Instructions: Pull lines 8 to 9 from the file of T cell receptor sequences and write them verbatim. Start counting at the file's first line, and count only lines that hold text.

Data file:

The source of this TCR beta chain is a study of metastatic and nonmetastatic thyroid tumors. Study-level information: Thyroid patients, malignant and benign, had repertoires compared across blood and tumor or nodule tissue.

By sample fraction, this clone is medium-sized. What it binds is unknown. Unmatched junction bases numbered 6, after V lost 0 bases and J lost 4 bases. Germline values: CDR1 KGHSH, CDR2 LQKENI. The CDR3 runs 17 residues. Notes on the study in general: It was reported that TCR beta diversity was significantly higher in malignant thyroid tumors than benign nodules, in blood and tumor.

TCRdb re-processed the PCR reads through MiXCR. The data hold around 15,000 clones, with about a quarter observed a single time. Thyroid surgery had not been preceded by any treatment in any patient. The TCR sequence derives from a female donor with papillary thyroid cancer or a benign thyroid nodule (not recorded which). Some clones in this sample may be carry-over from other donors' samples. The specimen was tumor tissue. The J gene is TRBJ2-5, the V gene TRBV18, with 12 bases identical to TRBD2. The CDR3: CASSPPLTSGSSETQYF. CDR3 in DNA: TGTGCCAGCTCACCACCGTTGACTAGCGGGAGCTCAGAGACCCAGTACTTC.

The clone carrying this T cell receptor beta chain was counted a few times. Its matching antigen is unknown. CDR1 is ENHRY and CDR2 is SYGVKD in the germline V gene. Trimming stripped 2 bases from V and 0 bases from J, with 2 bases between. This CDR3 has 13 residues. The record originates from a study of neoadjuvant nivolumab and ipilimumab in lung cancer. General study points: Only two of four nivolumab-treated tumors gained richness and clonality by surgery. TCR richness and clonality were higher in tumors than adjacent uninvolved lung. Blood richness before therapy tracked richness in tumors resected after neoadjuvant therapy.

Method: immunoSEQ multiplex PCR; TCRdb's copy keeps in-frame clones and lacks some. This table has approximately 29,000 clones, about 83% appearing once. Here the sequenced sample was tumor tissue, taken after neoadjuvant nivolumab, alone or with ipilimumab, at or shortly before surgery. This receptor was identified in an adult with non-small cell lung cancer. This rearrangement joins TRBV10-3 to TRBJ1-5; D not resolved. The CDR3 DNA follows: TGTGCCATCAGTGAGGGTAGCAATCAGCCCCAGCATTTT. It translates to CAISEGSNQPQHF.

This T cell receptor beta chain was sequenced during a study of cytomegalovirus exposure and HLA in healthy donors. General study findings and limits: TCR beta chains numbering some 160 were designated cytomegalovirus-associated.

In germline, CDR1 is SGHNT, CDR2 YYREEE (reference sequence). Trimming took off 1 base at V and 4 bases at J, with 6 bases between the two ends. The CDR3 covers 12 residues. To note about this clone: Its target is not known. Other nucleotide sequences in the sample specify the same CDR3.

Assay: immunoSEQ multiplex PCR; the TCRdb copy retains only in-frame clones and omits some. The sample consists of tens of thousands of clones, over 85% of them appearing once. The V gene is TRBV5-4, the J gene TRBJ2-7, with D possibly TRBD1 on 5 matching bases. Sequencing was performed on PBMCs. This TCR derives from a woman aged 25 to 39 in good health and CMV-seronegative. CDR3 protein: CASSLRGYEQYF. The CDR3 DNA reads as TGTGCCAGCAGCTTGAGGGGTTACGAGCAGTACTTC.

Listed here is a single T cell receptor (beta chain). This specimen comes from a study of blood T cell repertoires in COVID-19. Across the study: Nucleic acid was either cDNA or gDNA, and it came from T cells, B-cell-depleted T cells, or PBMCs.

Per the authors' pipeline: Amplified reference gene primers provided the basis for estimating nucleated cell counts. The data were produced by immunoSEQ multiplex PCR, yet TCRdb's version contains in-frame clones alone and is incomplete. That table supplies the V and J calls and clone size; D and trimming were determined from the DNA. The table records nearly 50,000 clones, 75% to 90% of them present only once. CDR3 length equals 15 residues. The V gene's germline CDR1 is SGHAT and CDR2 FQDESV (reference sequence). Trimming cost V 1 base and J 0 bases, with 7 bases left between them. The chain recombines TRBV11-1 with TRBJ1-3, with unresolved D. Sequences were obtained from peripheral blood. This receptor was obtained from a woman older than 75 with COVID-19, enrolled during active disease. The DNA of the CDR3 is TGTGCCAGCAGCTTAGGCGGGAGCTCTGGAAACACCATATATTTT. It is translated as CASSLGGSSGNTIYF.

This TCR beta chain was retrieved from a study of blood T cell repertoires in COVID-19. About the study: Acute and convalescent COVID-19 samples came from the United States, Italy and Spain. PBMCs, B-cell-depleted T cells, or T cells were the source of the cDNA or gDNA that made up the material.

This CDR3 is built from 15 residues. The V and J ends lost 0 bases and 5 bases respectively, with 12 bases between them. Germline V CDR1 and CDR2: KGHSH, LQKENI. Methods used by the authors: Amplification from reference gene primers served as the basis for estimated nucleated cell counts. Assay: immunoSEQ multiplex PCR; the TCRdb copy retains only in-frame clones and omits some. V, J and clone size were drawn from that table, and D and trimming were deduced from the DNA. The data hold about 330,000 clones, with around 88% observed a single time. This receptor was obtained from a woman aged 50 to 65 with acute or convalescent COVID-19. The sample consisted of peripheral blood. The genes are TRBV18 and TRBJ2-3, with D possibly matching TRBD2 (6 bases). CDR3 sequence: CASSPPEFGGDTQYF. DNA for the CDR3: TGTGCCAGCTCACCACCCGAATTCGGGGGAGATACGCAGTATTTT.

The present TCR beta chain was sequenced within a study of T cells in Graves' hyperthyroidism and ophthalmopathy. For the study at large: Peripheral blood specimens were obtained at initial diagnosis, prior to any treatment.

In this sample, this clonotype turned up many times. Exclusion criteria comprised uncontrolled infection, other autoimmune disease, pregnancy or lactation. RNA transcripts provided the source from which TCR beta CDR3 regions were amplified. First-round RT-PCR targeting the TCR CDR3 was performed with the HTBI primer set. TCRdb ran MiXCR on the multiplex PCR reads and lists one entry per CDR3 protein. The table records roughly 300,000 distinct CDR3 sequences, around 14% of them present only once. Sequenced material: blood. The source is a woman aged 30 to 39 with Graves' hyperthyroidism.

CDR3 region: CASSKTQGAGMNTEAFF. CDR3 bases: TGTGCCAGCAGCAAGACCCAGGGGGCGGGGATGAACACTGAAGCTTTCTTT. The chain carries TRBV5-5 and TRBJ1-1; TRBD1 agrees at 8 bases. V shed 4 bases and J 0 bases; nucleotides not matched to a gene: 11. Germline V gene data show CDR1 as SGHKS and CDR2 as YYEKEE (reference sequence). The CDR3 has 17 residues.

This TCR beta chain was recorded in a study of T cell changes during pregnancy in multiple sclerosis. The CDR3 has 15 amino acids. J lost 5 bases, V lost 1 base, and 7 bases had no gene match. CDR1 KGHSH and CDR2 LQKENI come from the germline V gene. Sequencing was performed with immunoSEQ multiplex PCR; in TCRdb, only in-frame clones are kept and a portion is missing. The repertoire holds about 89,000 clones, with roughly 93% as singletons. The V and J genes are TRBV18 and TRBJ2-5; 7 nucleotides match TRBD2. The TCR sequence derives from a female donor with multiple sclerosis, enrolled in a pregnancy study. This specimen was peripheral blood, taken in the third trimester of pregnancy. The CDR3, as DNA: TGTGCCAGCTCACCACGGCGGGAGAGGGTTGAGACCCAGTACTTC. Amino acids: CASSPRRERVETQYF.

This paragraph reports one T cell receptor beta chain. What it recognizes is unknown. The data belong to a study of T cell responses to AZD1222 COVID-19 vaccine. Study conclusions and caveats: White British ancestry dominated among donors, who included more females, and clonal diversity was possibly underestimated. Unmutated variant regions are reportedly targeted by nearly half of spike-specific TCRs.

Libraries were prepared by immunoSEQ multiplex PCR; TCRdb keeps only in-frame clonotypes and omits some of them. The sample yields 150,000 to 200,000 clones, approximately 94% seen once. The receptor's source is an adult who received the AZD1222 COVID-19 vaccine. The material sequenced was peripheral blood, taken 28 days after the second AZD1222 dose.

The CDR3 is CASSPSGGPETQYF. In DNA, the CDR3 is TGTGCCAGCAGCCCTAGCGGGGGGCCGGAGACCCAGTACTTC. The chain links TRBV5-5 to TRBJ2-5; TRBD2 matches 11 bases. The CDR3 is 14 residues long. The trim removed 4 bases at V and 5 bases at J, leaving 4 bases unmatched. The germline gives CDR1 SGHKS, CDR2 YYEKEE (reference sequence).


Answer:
Assay: immunoSEQ multiplex PCR; the TCRdb copy retains only in-frame clones and omits some. The sample consists of tens of thousands of clones, over 85% of them appearing once. The V gene is TRBV5-4, the J gene TRBJ2-7, with D possibly TRBD1 on 5 matching bases. Sequencing was performed on PBMCs. This TCR derives from a woman aged 25 to 39 in good health and CMV-seronegative. CDR3 protein: CASSLRGYEQYF. The CDR3 DNA reads as TGTGCCAGCAGCTTGAGGGGTTACGAGCAGTACTTC.

Listed here is a single T cell receptor (beta chain). This specimen comes from a study of blood T cell repertoires in COVID-19. Across the study: Nucleic acid was either cDNA or gDNA, and it came from T cells, B-cell-depleted T cells, or PBMCs.